So, I think, if we pursued this idea further of introducing content-model (and other contextual-use) hints to the parser in templates, we might be able to have our cake and eat it too.

I do want to add the caveat here that I haven't fully thought through all the implications, but I am putting this out as an early idea for consideration.

cscott added a comment.Jul 9 2015, 7:42 PM

It may be that the inAttribute serializer flag added by https://gerrit.wikimedia.org/r/219869 might help in some situations. For example, @Ciencia_Al_Poder's example with the inadvertent definition list might be suppressed if we are inAttribute. Not a 100% solution, but it might help.

Ireas removed a subscriber: Ireas.Aug 20 2015, 9:18 PM

At this point, this is a "feature", not a "bug". Changing it would break many many many pages on wikipedia.

Changing it would break many many many pages on wikipedia.

{{citation needed}}

Last time anyone was actually going to do anything here, it stalled out on someone figuring out how many templates actually depend on this behavior. Did you actually do that to determine "many many many", or are you just guessing?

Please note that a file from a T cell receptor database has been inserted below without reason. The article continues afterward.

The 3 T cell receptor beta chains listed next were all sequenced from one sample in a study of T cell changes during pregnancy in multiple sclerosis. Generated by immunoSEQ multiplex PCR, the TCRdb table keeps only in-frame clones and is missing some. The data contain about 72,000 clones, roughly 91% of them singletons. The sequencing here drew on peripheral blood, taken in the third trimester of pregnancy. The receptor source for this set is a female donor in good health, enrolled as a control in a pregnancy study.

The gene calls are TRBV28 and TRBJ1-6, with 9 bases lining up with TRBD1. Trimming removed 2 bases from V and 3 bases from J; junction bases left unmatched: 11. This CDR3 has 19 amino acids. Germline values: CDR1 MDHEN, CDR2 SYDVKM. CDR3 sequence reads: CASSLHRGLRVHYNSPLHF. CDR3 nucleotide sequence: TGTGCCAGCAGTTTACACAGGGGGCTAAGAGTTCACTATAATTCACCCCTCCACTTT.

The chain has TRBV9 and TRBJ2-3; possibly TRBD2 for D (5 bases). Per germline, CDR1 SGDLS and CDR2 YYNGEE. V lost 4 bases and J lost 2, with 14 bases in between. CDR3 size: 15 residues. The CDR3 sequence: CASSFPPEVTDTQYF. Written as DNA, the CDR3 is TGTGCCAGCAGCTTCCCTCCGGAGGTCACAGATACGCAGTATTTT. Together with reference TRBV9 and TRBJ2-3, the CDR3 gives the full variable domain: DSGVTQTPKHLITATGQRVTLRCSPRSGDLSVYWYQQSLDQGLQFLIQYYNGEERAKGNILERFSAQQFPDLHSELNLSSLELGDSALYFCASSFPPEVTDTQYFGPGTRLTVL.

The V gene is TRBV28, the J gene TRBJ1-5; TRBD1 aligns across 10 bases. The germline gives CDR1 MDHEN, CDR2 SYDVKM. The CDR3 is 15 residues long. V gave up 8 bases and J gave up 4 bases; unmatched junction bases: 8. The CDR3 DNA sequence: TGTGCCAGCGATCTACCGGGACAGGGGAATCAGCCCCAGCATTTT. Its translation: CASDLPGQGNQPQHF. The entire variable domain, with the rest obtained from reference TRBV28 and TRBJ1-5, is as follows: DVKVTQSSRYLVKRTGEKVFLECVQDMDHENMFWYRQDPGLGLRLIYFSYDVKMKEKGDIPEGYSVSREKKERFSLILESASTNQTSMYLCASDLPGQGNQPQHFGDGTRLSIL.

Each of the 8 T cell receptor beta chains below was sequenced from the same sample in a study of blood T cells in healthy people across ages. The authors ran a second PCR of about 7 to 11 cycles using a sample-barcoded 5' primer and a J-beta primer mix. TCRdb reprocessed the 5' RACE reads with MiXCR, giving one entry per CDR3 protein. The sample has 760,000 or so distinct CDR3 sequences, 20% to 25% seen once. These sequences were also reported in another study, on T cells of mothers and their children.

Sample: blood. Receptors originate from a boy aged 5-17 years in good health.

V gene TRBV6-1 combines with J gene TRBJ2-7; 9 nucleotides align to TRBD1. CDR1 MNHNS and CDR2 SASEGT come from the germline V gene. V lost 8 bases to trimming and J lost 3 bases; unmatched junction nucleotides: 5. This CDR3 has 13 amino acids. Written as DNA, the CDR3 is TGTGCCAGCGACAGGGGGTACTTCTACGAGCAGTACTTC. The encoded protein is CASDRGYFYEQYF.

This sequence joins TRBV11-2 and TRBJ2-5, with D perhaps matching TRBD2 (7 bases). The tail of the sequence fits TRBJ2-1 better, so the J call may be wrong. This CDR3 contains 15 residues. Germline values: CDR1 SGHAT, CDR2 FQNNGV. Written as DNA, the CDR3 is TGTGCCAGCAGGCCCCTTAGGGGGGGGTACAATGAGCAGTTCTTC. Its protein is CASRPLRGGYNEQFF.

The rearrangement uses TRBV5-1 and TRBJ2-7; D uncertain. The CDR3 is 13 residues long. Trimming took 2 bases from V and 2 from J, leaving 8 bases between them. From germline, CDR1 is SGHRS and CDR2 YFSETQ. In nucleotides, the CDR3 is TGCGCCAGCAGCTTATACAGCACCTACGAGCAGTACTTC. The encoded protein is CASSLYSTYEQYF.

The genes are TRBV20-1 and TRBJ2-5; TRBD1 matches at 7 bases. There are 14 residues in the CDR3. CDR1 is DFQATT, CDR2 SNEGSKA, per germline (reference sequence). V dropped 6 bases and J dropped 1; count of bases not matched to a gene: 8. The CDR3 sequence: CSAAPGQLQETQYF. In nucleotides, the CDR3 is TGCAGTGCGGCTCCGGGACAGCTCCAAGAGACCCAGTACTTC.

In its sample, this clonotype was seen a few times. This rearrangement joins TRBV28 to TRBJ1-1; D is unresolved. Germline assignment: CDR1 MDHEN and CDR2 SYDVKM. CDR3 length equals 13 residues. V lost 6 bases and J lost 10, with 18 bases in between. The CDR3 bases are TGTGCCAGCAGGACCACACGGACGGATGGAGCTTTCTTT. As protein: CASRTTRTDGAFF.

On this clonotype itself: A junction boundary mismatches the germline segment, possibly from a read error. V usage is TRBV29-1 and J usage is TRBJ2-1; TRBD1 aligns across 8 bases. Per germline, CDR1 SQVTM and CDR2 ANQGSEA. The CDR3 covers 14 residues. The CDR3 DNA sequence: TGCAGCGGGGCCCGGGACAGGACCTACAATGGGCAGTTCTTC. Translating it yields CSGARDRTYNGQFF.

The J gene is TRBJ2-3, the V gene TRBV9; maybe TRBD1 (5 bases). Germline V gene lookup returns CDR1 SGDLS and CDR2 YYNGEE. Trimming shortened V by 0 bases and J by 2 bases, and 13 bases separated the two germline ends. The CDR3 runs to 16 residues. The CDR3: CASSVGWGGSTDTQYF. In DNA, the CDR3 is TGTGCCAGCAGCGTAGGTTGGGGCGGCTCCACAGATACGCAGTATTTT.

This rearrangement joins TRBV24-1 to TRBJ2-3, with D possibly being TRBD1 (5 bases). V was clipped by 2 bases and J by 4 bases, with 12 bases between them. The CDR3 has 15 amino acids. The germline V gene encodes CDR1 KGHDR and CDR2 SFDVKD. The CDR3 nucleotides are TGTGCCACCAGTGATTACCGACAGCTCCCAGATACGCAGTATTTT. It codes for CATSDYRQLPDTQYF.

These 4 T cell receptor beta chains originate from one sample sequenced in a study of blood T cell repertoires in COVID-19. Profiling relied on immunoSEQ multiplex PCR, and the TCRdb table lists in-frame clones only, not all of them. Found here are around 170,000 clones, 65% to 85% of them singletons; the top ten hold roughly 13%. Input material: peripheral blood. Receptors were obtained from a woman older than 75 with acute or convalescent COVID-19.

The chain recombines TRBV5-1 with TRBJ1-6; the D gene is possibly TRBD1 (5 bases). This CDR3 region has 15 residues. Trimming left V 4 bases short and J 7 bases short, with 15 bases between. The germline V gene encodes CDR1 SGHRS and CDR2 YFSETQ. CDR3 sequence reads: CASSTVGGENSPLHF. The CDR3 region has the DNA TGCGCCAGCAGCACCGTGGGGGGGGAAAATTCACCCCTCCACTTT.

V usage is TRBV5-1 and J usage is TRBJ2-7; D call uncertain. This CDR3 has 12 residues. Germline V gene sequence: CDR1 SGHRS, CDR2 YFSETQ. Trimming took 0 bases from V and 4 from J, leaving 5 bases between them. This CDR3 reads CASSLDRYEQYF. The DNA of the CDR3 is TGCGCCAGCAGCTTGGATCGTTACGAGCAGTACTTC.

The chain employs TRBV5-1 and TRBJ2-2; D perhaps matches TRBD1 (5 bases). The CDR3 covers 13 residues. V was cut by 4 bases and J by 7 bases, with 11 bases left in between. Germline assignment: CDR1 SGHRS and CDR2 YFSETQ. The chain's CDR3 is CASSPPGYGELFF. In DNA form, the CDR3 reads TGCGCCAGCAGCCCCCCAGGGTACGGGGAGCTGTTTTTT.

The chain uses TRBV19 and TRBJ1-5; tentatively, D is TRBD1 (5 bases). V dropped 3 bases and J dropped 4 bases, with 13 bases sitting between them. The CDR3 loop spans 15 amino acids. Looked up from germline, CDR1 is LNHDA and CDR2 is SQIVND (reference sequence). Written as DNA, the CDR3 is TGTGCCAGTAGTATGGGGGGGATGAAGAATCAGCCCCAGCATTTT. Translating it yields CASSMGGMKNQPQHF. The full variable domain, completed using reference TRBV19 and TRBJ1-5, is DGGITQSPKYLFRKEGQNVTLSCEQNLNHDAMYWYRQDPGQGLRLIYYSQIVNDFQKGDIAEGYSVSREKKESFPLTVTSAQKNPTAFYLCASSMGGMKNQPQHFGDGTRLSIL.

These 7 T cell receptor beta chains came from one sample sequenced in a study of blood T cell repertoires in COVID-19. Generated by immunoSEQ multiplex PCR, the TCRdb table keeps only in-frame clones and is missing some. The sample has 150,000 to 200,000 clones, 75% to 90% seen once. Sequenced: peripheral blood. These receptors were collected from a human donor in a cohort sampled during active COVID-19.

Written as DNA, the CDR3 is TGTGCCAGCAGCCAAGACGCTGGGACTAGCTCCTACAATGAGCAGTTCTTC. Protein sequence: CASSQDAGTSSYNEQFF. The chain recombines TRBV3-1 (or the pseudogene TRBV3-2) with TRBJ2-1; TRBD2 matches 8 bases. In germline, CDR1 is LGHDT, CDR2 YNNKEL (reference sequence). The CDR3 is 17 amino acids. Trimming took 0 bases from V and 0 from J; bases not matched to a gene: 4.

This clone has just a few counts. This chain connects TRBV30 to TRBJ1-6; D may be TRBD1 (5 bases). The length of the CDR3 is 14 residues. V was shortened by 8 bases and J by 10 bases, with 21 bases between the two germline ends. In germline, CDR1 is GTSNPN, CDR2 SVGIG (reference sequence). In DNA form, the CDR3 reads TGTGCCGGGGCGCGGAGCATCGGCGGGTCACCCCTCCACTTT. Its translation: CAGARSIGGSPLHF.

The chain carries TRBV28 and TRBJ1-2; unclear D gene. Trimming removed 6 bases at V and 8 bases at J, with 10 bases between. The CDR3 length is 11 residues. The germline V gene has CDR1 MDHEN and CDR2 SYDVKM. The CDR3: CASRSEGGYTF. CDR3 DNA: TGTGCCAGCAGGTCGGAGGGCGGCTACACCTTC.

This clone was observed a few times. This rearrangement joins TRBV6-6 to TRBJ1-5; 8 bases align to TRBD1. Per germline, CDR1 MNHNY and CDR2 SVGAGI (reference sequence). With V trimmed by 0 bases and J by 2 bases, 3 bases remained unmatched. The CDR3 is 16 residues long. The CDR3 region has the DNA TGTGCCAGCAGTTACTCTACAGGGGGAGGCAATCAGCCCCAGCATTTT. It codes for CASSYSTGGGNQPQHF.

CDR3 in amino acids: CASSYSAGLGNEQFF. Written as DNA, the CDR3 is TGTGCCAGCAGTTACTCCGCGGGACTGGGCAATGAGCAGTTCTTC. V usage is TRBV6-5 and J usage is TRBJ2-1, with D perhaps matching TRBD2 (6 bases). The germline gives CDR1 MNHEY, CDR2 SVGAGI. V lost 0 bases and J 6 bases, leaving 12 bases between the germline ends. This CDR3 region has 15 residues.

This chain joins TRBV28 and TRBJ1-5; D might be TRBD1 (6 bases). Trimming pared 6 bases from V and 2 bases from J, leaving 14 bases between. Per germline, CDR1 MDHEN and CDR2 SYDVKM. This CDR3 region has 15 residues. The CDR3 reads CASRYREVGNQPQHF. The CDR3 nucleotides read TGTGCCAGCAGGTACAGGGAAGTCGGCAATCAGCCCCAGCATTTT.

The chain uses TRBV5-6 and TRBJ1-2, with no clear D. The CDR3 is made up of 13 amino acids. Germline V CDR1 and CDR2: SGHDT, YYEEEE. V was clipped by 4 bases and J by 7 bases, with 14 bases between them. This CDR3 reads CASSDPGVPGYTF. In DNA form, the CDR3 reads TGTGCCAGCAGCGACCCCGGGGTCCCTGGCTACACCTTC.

If you look at the code history, "fixes" for this were attempted several times, and each time had to be reverted. No one has attempted to clean up WP since, so it's reasonable to assume that the number of uses has only increased.

Further, labelling this as a "bug" is somewhat problematic, since it was added deliberately on January 3, 2008 by @tstarling to fix T2529: Templates inside of tables appear incorrectly (with the comment, "Bug 529: if the template begins with a table or block-level element, it should be treated as beginning a new line. This behaviour is somewhat controversial.") If it were reverted, "templates inside tables" would be incorrect again. And even at the time (2008) this was a fix for a *regression* -- so this has been the behavior of templates for even longer than that.

This has been a part of wikitext syntax for over 7 years now, and there are a number of parser tests explicitly verifying this behavior. It is not a *bug*. It allows you to use wikitext inside a template which requires a "start of line" context: specifically, * # : ; {|.

On the other hand, it's reasonable to wonder if we could do things more gracefully. Alternative template mechanisms (for instance, T114445: [RFC] Balanced templates) may choose to opt-out of this behavior, if there are good alternatives.

Another "solution" would be to start a large-scale wikilint project aimed at cleaning up cases where this feature is used, so it could then be turned off. The difficulty with that approach (as my 2015 wikimania talk pointed out) is that it's not clear what the "proper" replacement should be in all cases.